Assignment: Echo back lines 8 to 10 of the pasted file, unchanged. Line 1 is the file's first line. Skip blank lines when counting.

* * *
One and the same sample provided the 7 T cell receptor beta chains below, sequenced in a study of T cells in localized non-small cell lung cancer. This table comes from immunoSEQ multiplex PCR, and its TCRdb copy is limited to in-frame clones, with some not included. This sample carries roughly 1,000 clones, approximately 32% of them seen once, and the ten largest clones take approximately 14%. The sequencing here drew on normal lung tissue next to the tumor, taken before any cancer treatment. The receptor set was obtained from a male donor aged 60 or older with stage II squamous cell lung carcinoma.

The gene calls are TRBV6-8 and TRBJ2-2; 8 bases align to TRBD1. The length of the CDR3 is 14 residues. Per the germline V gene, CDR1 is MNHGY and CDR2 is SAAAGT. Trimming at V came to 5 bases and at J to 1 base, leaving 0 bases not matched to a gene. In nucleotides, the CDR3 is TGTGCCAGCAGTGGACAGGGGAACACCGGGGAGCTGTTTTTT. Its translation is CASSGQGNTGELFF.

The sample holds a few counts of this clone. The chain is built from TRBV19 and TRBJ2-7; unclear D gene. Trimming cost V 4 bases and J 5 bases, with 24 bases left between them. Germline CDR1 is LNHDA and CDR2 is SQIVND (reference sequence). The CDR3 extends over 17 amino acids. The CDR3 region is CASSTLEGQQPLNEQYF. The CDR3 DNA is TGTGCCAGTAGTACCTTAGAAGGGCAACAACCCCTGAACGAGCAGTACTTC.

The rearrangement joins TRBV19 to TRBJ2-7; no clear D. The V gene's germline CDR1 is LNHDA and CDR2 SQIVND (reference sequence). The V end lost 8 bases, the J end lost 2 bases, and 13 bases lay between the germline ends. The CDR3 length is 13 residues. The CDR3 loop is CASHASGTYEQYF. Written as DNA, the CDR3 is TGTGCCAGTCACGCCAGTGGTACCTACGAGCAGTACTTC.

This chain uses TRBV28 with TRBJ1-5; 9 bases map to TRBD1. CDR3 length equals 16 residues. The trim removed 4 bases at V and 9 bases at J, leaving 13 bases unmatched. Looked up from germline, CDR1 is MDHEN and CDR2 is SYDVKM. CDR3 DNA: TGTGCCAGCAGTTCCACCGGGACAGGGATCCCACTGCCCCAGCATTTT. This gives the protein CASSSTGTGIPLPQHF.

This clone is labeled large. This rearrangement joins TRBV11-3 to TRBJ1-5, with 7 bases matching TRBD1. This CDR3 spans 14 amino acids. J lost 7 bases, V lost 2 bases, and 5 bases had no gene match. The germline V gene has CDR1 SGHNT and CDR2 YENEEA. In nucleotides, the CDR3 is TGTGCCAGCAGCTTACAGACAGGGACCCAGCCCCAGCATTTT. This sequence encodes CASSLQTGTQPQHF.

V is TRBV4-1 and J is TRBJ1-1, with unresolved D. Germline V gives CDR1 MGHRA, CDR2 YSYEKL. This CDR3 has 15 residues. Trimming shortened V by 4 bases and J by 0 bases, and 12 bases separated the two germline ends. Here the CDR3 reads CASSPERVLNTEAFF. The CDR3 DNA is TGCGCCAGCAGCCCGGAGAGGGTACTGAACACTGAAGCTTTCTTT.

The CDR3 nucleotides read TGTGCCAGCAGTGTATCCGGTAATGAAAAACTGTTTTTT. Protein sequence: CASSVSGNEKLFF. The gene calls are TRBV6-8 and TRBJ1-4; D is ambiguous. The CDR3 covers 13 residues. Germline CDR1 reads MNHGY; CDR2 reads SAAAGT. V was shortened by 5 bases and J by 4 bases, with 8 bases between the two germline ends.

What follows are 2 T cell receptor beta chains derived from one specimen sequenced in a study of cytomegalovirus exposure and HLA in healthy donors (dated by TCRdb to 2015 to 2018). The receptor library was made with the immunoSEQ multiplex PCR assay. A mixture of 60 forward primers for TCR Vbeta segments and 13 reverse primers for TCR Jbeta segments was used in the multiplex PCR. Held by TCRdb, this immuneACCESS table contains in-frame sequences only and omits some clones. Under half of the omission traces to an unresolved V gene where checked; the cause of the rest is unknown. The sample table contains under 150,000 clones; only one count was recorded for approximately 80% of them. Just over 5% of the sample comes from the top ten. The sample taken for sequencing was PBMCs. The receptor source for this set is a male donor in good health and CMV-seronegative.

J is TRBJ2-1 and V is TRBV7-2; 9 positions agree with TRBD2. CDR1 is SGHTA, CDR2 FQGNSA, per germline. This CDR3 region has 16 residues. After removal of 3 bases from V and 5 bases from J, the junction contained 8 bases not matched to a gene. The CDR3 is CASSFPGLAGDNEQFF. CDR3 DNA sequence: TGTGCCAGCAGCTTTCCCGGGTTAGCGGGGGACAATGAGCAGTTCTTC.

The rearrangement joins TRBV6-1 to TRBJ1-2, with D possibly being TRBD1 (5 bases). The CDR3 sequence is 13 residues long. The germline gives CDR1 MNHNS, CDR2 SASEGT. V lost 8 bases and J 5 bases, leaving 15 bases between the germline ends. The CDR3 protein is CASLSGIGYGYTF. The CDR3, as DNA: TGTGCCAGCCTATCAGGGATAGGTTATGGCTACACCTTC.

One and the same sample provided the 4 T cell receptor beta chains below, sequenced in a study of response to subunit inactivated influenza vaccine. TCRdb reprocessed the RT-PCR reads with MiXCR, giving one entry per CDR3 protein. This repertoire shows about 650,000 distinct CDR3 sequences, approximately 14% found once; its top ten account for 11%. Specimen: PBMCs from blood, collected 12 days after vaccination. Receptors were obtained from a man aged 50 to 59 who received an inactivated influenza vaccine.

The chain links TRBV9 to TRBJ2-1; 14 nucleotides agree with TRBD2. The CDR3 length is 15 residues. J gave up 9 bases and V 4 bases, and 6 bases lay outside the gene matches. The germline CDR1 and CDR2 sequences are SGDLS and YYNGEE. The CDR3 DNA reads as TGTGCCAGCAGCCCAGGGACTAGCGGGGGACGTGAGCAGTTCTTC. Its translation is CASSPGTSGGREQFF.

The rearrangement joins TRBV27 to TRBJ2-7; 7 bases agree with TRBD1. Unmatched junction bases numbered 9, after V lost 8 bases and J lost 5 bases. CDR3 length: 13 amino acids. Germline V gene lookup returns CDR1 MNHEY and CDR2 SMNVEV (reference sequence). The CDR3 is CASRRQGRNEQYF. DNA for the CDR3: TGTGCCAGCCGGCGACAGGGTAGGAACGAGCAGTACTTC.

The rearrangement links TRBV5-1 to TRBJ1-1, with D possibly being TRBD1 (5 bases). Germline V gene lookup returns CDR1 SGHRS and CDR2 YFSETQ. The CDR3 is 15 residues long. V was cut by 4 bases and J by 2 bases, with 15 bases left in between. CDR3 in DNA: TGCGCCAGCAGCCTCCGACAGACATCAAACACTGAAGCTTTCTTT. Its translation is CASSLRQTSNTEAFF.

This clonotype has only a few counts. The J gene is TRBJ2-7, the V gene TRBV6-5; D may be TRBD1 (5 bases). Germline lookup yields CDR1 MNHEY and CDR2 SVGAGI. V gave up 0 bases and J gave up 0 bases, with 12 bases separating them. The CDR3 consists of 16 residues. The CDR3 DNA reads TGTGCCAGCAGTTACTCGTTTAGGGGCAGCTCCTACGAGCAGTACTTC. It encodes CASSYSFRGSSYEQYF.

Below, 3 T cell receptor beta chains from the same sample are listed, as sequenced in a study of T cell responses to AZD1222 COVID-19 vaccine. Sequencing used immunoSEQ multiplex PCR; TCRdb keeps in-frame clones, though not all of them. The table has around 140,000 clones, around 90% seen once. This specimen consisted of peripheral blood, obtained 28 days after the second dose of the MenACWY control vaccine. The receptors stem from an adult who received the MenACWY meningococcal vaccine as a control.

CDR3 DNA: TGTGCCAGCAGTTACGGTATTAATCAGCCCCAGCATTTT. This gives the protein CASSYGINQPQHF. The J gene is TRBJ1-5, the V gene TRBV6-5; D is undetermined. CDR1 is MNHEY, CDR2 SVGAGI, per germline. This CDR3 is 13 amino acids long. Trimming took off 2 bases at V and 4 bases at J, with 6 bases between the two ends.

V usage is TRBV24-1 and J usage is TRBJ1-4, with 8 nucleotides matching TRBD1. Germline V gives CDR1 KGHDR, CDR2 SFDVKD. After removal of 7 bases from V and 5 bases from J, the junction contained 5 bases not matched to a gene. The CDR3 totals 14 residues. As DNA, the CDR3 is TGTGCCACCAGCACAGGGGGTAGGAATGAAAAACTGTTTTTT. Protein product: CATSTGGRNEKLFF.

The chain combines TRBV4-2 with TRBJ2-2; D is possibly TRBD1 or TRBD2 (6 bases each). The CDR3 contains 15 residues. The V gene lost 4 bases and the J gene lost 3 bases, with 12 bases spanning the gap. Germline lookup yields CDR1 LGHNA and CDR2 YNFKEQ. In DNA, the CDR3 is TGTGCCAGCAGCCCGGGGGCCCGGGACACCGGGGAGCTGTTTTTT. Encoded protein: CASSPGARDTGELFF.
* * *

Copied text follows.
The CDR3 nucleotides read TGTGCCAGCAGTGTATCCGGTAATGAAAAACTGTTTTTT. Protein sequence: CASSVSGNEKLFF. The gene calls are TRBV6-8 and TRBJ1-4; D is ambiguous. The CDR3 covers 13 residues. Germline CDR1 reads MNHGY; CDR2 reads SAAAGT. V was shortened by 5 bases and J by 4 bases, with 8 bases between the two germline ends.

What follows are 2 T cell receptor beta chains derived from one specimen sequenced in a study of cytomegalovirus exposure and HLA in healthy donors (dated by TCRdb to 2015 to 2018). The receptor library was made with the immunoSEQ multiplex PCR assay. A mixture of 60 forward primers for TCR Vbeta segments and 13 reverse primers for TCR Jbeta segments was used in the multiplex PCR. Held by TCRdb, this immuneACCESS table contains in-frame sequences only and omits some clones. Under half of the omission traces to an unresolved V gene where checked; the cause of the rest is unknown. The sample table contains under 150,000 clones; only one count was recorded for approximately 80% of them. Just over 5% of the sample comes from the top ten. The sample taken for sequencing was PBMCs. The receptor source for this set is a male donor in good health and CMV-seronegative.

J is TRBJ2-1 and V is TRBV7-2; 9 positions agree with TRBD2. CDR1 is SGHTA, CDR2 FQGNSA, per germline. This CDR3 region has 16 residues. After removal of 3 bases from V and 5 bases from J, the junction contained 8 bases not matched to a gene. The CDR3 is CASSFPGLAGDNEQFF. CDR3 DNA sequence: TGTGCCAGCAGCTTTCCCGGGTTAGCGGGGGACAATGAGCAGTTCTTC.